BBSRC and Wellcome Trust funded research from DPAG has moved a step closer to understanding why female Drosophila change their behaviour after mating. While virgin female Drosophila are highly sexually receptive and rapidly copulate with appropriate males, after copulation these females shift their priorities, becoming less receptive to further mating and focussing instead on feeding and producing eggs. Writing in Current Biology, Stephen Goodwin and his team show that this change in behaviour is due to the concentration of the neuromodulator octopamine. When the octopamine level in unmated virgin females was artificially increased by researchers, the files exhibited behaviour usually only seen in successfully mated females. The team also pinpointed the specific neurons affected by octopamine, which are located in the abdominal ganglion, a part of the fly's nervous system that is equivalent to the mammalian spinal cord.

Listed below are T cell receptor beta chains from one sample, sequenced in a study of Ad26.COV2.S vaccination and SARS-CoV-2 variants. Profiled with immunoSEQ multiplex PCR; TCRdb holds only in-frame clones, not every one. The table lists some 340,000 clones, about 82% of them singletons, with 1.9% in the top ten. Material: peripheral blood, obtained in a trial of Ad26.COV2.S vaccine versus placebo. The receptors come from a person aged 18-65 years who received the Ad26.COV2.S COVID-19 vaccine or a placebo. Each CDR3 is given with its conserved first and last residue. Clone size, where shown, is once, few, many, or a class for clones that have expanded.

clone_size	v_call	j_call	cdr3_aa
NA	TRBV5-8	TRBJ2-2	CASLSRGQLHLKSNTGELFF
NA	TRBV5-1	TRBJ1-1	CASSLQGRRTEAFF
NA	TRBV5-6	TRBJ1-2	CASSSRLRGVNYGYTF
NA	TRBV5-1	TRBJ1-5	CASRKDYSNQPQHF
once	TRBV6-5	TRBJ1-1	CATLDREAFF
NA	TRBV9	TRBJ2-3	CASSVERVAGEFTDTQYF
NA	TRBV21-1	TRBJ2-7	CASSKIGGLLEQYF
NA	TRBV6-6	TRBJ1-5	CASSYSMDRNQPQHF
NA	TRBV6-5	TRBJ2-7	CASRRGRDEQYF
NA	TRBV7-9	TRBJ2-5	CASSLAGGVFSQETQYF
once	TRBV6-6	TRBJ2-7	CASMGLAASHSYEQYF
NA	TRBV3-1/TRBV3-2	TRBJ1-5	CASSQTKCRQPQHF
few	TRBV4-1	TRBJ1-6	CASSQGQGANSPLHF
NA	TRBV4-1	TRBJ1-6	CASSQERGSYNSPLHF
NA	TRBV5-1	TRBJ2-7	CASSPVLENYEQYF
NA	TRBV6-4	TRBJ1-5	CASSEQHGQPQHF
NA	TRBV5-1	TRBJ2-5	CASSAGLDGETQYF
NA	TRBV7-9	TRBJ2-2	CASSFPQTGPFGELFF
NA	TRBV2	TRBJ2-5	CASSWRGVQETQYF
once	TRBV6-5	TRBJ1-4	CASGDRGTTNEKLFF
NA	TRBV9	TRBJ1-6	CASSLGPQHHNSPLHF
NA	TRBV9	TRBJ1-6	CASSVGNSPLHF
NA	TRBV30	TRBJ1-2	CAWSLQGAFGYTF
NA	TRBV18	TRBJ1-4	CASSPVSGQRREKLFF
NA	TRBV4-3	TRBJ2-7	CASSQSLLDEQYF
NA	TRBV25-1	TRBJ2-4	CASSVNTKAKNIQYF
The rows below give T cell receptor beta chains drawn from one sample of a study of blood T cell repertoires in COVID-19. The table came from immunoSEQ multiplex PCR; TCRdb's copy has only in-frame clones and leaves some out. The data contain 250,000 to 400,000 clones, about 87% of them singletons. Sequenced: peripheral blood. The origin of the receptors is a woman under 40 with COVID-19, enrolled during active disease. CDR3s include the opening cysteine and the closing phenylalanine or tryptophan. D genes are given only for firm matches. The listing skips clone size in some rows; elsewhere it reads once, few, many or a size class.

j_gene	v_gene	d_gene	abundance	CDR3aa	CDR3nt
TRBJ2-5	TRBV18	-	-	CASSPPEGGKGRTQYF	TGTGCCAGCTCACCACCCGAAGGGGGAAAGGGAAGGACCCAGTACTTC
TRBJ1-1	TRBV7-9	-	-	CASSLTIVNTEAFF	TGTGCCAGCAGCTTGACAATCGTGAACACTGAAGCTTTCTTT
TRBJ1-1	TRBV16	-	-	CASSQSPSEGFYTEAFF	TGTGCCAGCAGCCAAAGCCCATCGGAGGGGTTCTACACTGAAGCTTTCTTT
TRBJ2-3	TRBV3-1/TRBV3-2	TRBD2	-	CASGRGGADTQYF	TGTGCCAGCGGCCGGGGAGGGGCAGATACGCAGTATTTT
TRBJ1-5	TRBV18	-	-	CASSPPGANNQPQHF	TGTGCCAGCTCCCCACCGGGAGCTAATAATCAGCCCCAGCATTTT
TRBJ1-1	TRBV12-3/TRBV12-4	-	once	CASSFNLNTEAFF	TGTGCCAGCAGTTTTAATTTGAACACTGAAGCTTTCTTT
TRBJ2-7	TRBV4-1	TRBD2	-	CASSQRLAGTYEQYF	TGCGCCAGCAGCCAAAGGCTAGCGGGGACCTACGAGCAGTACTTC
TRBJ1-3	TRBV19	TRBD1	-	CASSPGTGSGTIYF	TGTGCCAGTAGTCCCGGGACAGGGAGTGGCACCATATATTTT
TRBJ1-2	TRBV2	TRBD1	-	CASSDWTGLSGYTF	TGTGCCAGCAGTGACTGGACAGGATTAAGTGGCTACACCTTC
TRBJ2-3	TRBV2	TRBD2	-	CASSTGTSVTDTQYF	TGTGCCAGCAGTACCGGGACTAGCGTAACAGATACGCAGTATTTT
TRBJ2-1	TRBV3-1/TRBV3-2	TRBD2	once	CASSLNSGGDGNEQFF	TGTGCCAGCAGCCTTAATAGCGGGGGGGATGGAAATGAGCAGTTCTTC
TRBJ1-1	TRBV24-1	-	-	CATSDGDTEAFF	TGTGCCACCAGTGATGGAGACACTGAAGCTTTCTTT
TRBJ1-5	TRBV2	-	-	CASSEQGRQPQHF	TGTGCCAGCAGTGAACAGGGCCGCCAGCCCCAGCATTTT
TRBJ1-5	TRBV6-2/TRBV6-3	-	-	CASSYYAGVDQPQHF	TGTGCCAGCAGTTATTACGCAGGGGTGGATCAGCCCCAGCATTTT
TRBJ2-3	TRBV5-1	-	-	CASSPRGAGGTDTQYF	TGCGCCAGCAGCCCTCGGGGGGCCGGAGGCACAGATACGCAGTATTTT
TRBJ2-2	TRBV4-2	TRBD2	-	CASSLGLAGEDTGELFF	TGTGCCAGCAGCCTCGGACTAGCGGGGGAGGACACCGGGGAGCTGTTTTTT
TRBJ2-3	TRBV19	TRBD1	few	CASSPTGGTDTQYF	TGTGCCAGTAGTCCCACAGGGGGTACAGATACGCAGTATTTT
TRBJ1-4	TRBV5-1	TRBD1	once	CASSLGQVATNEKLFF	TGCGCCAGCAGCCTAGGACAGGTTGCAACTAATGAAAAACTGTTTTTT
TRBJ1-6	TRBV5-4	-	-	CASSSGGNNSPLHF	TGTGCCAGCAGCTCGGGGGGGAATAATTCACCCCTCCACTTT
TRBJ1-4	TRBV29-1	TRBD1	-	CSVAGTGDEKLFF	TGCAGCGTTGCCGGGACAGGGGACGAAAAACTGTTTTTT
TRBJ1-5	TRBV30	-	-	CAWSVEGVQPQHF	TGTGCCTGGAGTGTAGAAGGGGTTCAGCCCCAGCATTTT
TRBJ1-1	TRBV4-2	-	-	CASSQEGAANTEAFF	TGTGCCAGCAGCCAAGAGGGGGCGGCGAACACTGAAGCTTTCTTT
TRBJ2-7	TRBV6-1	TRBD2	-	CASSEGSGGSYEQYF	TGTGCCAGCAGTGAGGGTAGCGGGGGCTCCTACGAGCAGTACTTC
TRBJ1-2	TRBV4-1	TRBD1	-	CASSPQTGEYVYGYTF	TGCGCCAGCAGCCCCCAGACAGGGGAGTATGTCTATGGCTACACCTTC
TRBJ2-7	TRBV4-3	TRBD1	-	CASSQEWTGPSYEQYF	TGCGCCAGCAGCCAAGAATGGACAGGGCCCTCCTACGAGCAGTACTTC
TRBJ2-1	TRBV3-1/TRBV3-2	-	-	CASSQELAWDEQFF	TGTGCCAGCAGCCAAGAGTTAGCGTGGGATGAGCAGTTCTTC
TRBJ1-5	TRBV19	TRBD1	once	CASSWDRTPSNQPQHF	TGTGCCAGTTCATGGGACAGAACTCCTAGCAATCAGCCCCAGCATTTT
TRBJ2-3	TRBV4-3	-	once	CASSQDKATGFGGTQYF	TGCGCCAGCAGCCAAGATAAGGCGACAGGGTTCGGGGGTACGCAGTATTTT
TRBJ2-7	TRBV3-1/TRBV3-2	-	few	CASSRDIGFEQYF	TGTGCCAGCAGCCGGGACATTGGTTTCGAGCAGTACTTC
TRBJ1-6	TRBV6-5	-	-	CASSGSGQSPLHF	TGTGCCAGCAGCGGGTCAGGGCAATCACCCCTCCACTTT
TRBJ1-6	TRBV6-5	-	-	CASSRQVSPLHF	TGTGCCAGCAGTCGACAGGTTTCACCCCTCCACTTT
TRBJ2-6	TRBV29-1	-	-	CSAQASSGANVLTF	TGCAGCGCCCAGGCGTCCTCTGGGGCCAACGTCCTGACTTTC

Fruit flies loose that loving feeling
6 June 2014